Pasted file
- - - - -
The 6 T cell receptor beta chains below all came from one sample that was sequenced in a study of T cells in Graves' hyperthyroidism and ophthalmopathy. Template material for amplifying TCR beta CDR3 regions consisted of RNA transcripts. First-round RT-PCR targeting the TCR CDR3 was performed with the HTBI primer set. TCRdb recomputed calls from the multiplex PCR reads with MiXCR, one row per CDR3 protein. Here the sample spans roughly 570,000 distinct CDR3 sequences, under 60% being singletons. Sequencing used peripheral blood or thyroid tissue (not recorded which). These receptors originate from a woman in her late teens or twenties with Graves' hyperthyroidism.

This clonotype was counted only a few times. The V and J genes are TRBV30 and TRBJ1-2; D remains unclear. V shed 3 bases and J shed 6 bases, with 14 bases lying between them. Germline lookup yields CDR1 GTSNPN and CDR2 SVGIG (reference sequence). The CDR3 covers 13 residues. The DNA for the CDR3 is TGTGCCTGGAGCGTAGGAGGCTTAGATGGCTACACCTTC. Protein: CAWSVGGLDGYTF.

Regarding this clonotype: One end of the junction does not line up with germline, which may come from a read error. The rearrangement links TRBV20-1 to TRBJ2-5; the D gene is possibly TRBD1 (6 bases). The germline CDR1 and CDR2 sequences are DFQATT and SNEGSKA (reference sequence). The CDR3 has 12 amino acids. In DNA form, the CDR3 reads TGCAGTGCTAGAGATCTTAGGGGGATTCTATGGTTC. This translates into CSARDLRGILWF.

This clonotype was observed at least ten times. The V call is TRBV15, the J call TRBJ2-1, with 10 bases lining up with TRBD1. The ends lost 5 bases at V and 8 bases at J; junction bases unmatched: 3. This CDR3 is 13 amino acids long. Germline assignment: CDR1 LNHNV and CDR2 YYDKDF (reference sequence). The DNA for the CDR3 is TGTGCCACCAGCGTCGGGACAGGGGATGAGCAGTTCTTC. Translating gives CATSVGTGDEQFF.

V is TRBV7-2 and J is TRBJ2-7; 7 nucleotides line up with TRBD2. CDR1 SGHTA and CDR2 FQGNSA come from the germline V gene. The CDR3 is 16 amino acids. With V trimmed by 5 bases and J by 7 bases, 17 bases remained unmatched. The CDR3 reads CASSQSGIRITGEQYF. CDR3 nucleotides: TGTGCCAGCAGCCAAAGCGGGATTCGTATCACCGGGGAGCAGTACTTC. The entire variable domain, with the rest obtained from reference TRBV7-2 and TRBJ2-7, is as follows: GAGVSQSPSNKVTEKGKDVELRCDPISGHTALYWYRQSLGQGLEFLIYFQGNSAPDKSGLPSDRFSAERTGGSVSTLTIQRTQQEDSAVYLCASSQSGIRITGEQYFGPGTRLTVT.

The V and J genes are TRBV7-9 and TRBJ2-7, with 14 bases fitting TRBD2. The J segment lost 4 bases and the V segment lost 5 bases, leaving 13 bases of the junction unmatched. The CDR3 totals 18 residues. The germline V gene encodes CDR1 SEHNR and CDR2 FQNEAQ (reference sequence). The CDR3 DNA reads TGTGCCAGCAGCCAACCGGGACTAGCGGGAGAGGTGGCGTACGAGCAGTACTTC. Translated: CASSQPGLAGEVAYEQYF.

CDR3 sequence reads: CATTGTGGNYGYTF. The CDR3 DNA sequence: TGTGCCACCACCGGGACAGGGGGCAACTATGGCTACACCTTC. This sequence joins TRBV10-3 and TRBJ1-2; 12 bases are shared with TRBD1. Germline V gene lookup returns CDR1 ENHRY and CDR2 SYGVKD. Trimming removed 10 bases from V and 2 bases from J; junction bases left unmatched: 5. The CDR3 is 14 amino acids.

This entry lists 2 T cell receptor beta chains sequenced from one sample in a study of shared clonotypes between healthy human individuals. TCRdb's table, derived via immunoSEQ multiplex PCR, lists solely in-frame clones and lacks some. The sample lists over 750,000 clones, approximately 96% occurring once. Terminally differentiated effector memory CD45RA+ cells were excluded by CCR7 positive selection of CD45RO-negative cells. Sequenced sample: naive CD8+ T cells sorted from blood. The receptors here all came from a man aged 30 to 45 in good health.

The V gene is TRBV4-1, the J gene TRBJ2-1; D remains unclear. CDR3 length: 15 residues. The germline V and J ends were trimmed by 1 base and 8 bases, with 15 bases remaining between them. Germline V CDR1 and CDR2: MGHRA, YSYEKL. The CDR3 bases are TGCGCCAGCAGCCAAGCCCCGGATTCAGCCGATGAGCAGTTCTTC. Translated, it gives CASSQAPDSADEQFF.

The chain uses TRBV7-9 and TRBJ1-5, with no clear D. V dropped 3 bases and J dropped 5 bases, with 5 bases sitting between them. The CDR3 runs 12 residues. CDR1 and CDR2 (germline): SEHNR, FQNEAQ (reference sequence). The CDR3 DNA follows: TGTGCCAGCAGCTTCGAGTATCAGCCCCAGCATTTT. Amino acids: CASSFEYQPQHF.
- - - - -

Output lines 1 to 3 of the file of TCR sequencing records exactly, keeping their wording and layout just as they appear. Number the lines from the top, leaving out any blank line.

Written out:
The 6 T cell receptor beta chains below all came from one sample that was sequenced in a study of T cells in Graves' hyperthyroidism and ophthalmopathy. Template material for amplifying TCR beta CDR3 regions consisted of RNA transcripts. First-round RT-PCR targeting the TCR CDR3 was performed with the HTBI primer set. TCRdb recomputed calls from the multiplex PCR reads with MiXCR, one row per CDR3 protein. Here the sample spans roughly 570,000 distinct CDR3 sequences, under 60% being singletons. Sequencing used peripheral blood or thyroid tissue (not recorded which). These receptors originate from a woman in her late teens or twenties with Graves' hyperthyroidism.

This clonotype was counted only a few times. The V and J genes are TRBV30 and TRBJ1-2; D remains unclear. V shed 3 bases and J shed 6 bases, with 14 bases lying between them. Germline lookup yields CDR1 GTSNPN and CDR2 SVGIG (reference sequence). The CDR3 covers 13 residues. The DNA for the CDR3 is TGTGCCTGGAGCGTAGGAGGCTTAGATGGCTACACCTTC. Protein: CAWSVGGLDGYTF.

Regarding this clonotype: One end of the junction does not line up with germline, which may come from a read error. The rearrangement links TRBV20-1 to TRBJ2-5; the D gene is possibly TRBD1 (6 bases). The germline CDR1 and CDR2 sequences are DFQATT and SNEGSKA (reference sequence). The CDR3 has 12 amino acids. In DNA form, the CDR3 reads TGCAGTGCTAGAGATCTTAGGGGGATTCTATGGTTC. This translates into CSARDLRGILWF.